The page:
China data lifts futures, fiscal cliff woes linger


Stock index futures rose on Monday on upbeat factory data from China, but concerns over budget dealings in Washington are expected to keep traders cautious.

China's economy picked up in November even as a broader global recovery remains fragile, with factory activity patchy elsewhere in Asia as demand from the developed world remains depressed.

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"The good news out of China is encouraging and that's adding to the risk trade this morning," said Peter Cardillo, chief market economist at Rockwell Global Capital in New York.

Markets have focused for weeks on negotiations in Washington over some $600 billion in spending cuts and tax hikes scheduled to kick in next year that could tip the U.S. economy back into recession.

U.S. Treasury Secretary Timothy Geithner pushed Republicans on Sunday to offer specific ideas to cut the deficit and predicted that they would agree to raise tax rates on the rich to obtain a year-end deal to avoid the "fiscal cliff.

"Right now for both sides it's all about staying firm and determined to go to the very end," Cardillo said. "But we all know the stakes are high and (Congress) can't be that stupid as to induce another recession."

Included in the negotiations are hikes on dividend taxes, and several U.S. companies have declared special pay backs to shareholders ahead of possibly higher tax burdens.

The latest to join the list was Dish Network , which declared a one-time dividend of $1 per share. National Penn Bancshares declared a quarterly cash dividend of ten cents per share payable before the end of this year.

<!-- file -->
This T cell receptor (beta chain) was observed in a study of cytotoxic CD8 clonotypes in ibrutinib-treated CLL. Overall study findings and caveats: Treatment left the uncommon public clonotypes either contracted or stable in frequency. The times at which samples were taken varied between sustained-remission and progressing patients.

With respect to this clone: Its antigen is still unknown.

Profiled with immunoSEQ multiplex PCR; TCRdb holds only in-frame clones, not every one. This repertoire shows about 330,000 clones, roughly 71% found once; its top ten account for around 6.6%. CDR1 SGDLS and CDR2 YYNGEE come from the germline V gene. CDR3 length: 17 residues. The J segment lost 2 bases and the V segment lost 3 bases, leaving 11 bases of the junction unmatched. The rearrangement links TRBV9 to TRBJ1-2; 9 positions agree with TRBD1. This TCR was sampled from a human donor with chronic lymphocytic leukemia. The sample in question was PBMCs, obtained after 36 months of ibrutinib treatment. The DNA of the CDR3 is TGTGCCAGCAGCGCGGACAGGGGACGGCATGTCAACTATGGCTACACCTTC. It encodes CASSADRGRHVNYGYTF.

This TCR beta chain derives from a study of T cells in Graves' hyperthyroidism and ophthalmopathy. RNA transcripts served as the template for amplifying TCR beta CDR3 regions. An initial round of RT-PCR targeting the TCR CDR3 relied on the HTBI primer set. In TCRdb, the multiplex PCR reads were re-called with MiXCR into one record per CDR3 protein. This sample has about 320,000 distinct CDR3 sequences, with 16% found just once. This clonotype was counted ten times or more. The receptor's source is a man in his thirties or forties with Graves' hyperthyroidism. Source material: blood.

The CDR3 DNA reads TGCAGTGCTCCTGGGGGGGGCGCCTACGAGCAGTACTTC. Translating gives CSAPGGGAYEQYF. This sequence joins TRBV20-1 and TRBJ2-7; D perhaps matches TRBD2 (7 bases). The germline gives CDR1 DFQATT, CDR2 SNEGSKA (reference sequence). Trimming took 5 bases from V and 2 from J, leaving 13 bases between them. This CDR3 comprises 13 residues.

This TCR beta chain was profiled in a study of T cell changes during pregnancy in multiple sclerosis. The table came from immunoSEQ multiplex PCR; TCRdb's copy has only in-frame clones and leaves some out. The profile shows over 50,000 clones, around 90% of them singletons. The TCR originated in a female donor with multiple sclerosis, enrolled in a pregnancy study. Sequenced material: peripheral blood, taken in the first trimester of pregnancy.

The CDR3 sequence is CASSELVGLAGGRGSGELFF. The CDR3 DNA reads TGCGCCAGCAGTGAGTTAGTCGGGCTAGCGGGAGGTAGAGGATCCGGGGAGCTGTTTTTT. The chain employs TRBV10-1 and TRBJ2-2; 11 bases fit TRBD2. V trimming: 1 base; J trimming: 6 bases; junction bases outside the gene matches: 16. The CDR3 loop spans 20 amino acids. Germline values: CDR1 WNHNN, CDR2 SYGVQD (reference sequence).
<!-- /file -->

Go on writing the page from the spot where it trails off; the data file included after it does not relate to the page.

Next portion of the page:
S&P 500 futures rose 6.8 points and were above fair value, a formula that evaluates pricing by taking into account interest rates, dividends and time to expiration on the contract. Dow Jones industrial average futures rose 71 points, and Nasdaq 100 futures added 18 points.

The S&P 500 on Friday closed its fifth positive month in six and is up 8 percent since the end of May.

Greece said it would spend 10 billion euros to buy back bonds in a bid to reduce its ballooning debt and unfreeze long-delayed aid, setting a price range above market expectations to ensure sufficient investor interest. The buyback is central to the efforts of Greece's foreign lenders to put the near-bankrupt country's debt back on a sustainable footing.

The Institute for Supply Management releases its November manufacturing index at 10 a.m. (1500 GMT). Economists in a Reuters survey expect a reading of 51.3 for the main index versus 51.7 in October.

Also at 10 a.m., the Commerce Department releases October construction spending data. Economists forecast a rise of 0.5 percent compared with a 0.6 percent rise in September.

Singapore Airlines said it was in talks with interested parties to sell its 49 percent stake in British carrier Virgin Atlantic, with sources saying that Delta Air Lines was among the potential suitors.

(Reporting by Rodrigo Campos; Editing by Chizu Nomiyama and Kenneth Barry)